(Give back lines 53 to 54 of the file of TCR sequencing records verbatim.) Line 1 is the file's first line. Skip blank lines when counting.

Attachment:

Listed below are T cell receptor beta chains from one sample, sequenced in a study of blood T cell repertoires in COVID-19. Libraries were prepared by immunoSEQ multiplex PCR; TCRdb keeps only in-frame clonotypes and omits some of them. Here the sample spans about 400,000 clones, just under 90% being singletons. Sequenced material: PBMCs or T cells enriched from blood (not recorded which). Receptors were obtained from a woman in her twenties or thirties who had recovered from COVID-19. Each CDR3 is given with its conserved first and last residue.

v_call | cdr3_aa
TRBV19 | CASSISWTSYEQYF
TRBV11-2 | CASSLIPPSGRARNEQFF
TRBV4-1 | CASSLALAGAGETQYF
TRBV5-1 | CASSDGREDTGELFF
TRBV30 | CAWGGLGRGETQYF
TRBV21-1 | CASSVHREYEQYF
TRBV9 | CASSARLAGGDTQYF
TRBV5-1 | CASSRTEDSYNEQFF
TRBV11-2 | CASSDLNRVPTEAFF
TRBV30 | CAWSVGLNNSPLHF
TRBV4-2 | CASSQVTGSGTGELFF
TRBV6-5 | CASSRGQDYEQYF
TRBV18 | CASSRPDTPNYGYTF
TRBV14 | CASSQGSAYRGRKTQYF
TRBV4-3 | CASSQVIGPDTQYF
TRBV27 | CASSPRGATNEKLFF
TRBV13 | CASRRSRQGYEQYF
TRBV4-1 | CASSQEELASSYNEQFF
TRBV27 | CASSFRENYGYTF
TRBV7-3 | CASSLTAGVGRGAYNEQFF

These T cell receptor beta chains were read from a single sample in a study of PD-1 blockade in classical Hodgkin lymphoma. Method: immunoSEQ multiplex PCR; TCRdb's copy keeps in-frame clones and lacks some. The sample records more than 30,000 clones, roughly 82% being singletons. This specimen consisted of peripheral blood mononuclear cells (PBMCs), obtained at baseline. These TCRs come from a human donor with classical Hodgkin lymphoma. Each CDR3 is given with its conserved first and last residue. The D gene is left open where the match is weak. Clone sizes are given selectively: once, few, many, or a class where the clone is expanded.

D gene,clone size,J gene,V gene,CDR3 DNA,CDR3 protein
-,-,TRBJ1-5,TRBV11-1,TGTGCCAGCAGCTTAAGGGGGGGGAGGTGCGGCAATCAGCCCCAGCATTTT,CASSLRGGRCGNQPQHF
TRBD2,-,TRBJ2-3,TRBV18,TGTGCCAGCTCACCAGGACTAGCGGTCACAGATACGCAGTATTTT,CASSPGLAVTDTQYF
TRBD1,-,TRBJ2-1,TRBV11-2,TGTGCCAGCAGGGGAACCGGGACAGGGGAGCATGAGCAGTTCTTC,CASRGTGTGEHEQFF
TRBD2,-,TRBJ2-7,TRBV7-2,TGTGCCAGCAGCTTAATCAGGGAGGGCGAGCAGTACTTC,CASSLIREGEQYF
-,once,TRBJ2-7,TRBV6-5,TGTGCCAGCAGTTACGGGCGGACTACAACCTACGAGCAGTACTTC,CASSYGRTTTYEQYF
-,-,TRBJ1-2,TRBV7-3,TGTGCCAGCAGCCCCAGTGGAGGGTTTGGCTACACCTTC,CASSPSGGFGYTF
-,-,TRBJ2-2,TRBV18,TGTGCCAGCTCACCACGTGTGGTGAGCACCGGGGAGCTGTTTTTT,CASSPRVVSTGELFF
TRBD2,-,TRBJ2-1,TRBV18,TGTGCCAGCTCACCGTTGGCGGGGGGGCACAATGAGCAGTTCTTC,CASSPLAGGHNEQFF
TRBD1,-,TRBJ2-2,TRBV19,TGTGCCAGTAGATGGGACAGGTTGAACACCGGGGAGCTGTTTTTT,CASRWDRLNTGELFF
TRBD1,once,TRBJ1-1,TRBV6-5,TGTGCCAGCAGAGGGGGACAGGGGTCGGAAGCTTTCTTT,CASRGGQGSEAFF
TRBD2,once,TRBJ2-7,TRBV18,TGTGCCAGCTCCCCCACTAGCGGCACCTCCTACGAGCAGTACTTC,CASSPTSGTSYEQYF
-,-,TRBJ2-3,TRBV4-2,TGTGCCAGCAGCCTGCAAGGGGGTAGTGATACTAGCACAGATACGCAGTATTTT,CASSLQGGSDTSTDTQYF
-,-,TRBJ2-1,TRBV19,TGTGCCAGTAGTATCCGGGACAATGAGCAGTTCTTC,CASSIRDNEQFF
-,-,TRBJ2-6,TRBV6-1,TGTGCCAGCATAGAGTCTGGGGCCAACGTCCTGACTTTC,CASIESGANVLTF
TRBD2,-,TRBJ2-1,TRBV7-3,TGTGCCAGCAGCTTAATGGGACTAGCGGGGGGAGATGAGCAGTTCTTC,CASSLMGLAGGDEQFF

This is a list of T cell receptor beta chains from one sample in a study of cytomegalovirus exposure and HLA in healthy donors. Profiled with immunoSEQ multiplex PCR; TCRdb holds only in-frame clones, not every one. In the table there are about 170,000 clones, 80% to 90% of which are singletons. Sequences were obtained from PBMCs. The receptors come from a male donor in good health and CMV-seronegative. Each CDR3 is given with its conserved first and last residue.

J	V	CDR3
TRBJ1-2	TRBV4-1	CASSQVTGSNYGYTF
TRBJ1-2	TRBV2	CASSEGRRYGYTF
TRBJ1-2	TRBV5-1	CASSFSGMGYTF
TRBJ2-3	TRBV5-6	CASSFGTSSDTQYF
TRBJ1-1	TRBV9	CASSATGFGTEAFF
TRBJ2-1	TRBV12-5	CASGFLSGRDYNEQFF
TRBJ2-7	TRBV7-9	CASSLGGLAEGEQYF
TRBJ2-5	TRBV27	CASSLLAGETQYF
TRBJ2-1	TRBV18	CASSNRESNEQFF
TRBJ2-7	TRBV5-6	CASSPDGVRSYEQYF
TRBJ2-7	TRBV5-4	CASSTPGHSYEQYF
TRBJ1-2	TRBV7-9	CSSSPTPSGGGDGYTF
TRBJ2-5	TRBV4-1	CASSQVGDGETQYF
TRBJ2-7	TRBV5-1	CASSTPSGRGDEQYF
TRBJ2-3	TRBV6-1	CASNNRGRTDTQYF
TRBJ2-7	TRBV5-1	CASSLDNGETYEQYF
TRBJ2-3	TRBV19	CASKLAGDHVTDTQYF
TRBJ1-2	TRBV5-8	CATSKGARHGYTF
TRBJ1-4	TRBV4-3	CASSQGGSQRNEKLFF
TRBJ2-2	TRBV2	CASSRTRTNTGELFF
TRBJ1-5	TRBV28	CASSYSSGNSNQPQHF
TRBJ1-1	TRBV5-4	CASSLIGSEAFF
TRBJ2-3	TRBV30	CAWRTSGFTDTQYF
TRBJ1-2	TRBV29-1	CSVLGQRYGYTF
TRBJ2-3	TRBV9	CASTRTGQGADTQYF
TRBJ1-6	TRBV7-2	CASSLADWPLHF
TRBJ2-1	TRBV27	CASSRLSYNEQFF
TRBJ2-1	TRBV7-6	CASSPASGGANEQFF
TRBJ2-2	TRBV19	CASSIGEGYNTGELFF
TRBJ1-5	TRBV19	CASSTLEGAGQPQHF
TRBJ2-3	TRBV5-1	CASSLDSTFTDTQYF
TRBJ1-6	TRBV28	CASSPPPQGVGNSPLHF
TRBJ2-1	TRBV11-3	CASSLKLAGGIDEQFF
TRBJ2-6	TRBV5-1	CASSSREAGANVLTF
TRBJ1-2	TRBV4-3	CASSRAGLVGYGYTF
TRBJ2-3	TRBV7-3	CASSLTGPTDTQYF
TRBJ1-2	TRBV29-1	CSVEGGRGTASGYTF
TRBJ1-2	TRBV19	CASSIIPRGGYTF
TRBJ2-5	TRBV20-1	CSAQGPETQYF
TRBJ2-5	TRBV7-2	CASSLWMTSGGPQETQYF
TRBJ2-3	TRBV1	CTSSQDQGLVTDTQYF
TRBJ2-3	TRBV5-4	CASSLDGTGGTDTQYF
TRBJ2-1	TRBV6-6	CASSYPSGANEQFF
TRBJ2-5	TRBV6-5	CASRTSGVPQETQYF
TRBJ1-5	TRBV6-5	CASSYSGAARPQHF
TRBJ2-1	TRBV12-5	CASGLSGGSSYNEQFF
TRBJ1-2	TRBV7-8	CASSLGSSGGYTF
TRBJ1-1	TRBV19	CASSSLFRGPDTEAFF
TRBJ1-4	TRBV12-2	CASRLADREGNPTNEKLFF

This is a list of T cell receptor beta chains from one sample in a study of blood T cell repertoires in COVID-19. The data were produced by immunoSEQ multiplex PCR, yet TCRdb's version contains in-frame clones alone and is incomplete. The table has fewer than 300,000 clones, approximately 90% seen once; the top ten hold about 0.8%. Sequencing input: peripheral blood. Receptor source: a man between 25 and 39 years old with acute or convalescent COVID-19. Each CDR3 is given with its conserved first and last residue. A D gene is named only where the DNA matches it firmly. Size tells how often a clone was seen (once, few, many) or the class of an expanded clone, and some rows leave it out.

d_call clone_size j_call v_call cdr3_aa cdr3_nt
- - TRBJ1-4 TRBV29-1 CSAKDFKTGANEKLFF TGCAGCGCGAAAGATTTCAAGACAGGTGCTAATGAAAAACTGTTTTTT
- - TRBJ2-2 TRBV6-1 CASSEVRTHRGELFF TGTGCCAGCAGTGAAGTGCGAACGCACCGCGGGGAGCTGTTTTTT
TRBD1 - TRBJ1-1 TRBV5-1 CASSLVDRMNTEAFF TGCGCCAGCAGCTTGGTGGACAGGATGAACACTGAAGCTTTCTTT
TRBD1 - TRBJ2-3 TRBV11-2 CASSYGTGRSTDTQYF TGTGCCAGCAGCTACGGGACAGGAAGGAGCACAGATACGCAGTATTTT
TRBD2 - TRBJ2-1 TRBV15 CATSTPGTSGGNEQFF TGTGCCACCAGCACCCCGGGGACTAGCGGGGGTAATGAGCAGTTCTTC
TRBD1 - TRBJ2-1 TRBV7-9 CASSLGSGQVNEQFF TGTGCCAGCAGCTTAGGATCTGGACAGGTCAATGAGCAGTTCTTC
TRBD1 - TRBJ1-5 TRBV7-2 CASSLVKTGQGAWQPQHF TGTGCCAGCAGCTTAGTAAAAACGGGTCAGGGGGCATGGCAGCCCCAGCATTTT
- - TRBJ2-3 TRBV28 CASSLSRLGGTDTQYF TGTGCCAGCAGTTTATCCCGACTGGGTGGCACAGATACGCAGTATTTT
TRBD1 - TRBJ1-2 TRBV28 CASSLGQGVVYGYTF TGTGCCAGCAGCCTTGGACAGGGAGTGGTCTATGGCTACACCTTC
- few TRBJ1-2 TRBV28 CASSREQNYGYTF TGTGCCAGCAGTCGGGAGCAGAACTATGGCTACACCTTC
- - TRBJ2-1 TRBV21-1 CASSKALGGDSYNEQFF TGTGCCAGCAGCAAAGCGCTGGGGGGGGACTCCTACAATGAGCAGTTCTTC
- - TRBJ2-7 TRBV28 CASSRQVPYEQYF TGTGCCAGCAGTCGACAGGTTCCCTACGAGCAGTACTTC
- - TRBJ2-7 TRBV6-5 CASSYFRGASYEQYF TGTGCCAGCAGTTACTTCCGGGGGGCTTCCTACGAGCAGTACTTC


TRBJ1-2	TRBV7-9	CSSSPTPSGGGDGYTF
TRBJ2-5	TRBV4-1	CASSQVGDGETQYF